Living in a house full of gaijin is one thing. Living in a constant state of sexual tension presided over by a loquaciously fake priest and a woman obsessed with whether you were bringing women home to screw was another. There was a certain familial warmth about the place; unfortunately at times it seemed rather incestuous. In 1980s Nagoya, gaijin were still pretty rare. If you craved English books or conversation you pretty much took your chances with whomever was at hand.

Dinner at the house was family-style, and most nights we gathered around it to eat whatever bizzaro meal each other was making with the new ingredients we were encountering at the market. We warmed our hands and slices of impossibly white bread around a tiny little toaster oven and swapped war stories of our day farming Engrish students and riding trains to the boonies.

On one particularly cold Sunday night, we all gathered in the kitchen to keep warm and eat Granny’s Japanese-style curry – her speciality. There had been a particularly big snowfall and the house was so quiet you could literally hear her Minnie Mouse wall clock ticking. Lesley was upstairs holding one of his regular Sunday evening services and without anyone to mock we all sat around boozing it up on hot sake and chuhai.

The kitchen was directly under Lesley’s room and though Granny admonished us to that fact we got pretty rowdy. At one point I stood on a chair and did a pretty good rendition of his speech about “The Beast” and how we would all be bar-coded and scanned into slavery by the coming world government and how all of this was a sign of the end times. As usual, I ended my sermon with a request that all present donate prodigiously in order that I could go to the beer machine and obtain further libations for all present.

While standing on the chair I looked up and noticed something rather odd. The ceiling was moving. It was nearly imperceptible at first, but after I sat down and looked again it was quite apparent. I scanned the faces around the table for a reaction but no one seemed to notice. I looked again, staring intently – the movement was noticeably more exuberant. It was clear that the ecstasy of the spirit had come alive and that the services above were proceeding with great enthusiasm. The glory of the Lord had come; at least it certainly seemed about to.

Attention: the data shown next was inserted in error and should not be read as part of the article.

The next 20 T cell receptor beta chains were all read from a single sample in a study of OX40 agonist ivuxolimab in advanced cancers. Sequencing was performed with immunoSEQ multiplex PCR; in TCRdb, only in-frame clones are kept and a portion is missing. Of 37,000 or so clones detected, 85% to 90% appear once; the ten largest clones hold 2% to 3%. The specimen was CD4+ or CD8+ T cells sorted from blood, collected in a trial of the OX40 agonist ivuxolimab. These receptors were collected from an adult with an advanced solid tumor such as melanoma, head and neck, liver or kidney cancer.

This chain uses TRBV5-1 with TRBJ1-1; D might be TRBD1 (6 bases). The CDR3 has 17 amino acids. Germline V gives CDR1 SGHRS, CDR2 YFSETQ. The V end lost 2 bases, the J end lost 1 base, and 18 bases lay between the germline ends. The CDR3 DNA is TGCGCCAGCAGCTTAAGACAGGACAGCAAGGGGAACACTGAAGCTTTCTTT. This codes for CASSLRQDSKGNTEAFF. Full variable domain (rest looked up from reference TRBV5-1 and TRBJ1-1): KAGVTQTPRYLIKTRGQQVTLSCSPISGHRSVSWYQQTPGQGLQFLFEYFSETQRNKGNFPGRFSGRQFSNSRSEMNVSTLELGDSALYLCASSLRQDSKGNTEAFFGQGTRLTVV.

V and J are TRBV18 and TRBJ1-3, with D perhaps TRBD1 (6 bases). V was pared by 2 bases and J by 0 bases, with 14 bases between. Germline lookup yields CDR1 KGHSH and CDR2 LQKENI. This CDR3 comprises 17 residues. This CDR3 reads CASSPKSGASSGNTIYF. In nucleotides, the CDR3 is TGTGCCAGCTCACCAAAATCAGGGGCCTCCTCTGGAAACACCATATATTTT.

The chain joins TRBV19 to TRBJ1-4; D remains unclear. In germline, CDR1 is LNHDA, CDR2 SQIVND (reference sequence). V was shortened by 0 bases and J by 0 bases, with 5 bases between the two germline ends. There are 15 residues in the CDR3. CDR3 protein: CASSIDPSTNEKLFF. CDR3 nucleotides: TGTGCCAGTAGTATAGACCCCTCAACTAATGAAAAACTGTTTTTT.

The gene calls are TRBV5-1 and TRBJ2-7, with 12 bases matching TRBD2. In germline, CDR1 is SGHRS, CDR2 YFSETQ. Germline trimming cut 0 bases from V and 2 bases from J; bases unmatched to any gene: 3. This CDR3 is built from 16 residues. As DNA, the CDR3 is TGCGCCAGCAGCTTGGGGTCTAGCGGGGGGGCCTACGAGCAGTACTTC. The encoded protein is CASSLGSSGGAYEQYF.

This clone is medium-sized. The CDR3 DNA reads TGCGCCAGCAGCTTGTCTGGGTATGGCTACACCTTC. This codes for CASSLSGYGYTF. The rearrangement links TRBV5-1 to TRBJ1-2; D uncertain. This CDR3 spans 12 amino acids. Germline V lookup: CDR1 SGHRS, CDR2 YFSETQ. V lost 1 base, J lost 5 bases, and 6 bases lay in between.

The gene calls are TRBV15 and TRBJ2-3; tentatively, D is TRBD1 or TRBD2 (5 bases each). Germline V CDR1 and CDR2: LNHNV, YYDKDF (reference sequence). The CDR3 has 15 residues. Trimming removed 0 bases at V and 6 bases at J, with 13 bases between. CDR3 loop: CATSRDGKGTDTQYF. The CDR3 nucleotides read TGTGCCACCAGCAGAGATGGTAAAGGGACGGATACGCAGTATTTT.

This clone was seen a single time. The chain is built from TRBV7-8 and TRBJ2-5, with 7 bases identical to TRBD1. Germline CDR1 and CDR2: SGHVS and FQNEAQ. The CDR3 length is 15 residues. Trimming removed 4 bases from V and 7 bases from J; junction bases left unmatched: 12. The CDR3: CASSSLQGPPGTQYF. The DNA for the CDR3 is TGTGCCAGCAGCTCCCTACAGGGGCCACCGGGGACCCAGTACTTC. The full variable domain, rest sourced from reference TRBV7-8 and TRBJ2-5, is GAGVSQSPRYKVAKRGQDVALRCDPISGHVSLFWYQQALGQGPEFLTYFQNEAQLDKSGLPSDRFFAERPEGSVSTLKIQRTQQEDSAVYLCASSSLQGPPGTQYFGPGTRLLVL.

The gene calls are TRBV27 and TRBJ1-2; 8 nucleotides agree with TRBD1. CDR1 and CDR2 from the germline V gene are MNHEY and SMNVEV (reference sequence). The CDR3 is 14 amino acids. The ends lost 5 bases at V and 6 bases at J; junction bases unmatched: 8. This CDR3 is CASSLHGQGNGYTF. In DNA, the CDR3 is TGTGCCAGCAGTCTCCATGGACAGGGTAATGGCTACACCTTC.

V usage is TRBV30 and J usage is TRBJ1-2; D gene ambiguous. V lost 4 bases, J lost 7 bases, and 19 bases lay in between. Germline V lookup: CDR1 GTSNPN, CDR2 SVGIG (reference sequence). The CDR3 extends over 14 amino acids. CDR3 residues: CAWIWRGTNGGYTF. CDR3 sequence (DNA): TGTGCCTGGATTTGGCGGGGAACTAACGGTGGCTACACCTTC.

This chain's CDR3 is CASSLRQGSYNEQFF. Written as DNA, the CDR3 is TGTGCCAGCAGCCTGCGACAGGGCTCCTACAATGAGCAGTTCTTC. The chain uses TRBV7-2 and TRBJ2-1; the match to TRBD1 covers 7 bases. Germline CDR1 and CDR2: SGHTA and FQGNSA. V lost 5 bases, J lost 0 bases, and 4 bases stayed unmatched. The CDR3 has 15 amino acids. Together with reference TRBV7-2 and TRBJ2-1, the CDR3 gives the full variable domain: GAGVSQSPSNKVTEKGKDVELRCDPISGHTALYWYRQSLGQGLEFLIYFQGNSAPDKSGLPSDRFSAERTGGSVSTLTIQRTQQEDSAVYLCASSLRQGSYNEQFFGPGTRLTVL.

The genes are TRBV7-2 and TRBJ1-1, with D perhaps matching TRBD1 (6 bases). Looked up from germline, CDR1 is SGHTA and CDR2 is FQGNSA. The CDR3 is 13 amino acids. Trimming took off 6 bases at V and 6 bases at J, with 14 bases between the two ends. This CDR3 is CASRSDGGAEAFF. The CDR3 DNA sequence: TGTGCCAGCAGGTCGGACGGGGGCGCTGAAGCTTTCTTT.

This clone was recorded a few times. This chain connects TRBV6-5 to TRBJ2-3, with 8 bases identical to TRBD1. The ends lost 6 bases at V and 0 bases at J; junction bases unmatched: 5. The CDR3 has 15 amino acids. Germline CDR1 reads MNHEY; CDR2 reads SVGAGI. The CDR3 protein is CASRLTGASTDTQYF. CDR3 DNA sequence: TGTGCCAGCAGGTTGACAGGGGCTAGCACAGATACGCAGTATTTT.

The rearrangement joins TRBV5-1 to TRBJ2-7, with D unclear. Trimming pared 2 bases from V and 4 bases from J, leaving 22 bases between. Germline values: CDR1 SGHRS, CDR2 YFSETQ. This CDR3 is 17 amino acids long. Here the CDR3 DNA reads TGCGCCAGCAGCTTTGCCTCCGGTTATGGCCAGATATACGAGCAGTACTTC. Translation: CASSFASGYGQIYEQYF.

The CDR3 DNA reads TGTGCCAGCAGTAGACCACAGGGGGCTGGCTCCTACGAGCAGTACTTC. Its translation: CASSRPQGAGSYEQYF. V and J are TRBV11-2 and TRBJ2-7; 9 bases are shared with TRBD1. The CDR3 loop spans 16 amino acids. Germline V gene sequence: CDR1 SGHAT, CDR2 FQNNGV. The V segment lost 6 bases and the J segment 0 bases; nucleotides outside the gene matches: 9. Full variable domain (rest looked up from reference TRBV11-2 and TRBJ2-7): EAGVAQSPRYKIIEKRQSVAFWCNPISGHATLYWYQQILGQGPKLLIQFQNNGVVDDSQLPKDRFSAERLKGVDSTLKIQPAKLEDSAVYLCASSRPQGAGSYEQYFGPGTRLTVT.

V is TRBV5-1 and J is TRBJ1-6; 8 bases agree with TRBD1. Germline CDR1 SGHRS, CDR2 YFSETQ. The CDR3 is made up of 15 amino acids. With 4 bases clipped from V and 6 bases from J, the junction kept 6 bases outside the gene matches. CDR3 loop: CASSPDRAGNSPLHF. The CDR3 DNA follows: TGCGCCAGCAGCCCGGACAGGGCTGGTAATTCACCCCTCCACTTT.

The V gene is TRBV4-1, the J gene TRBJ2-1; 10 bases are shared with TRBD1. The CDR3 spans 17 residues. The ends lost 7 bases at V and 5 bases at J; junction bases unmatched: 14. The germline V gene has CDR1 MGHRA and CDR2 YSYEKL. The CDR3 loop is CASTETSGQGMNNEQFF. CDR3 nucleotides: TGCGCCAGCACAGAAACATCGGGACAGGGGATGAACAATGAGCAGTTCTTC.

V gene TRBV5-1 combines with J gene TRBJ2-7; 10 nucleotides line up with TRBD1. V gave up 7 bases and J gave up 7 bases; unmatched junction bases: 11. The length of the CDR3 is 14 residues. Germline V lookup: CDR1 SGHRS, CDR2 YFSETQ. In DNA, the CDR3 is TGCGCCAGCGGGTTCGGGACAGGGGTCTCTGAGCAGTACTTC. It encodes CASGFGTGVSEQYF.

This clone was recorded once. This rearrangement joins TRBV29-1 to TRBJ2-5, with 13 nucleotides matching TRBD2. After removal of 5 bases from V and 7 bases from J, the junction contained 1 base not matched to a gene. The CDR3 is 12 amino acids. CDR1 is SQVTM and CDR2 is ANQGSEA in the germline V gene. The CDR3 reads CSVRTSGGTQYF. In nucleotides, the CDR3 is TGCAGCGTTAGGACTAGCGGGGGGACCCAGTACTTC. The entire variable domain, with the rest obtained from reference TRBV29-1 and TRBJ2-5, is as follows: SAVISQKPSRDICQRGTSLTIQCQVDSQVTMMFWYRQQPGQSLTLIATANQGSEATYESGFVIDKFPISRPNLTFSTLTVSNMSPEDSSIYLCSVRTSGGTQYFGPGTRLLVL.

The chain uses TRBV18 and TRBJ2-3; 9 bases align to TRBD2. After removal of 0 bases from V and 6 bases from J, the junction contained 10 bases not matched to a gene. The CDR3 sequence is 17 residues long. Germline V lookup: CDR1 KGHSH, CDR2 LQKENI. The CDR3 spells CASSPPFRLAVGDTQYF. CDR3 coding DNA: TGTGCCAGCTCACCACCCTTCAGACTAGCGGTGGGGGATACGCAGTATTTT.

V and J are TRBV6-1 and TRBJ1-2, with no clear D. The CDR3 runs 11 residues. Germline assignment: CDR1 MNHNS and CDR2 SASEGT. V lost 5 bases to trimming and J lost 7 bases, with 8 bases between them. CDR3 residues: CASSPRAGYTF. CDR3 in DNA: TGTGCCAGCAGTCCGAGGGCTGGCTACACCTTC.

Trying to avoid tipping off Granny, I silently pointed to the ceiling but soon it was evident to the entire room full of drunken gaijin what was happening. To make matters even more surreal, the movement came in waves of furious trembling, as if the ceiling itself might cave in. This was accompanied by a muffled, yet perceptible moan, which began to rise rapidly above the snowbound house.

The preacher had a screamer.

Suddenly the ceiling became more erratic pulsing up and down directly above Granny’s head, who though she could not see what was happening, or exactly hear what was going on, began to form a puzzled look as she saw us all break out in a roar of laughter.

The moaning became quite loud, enough so that everyone, including the old lady could hear it quite clearly. The howls of pleasure accelerated into shrieking, a tumultuous screaming of words that were not entirely clear but whose intention was not.

I didn’t speak Japanese at the time, so I couldn’t understand what was being said, but someone explained that the woman above us was requesting in the most strident terms possible that Lesley vigorously culminate his service. For his part, the preacher began begging her to pray in silence – plaintive words which were spoken loud enough to be heard but clearly not loud enough to stop the waves of and wailing and shouts of vehement supplication.

Apparently the parishioner’s most fervent request, as well as all of ours, had been granted.

Rule Number One… had been broken.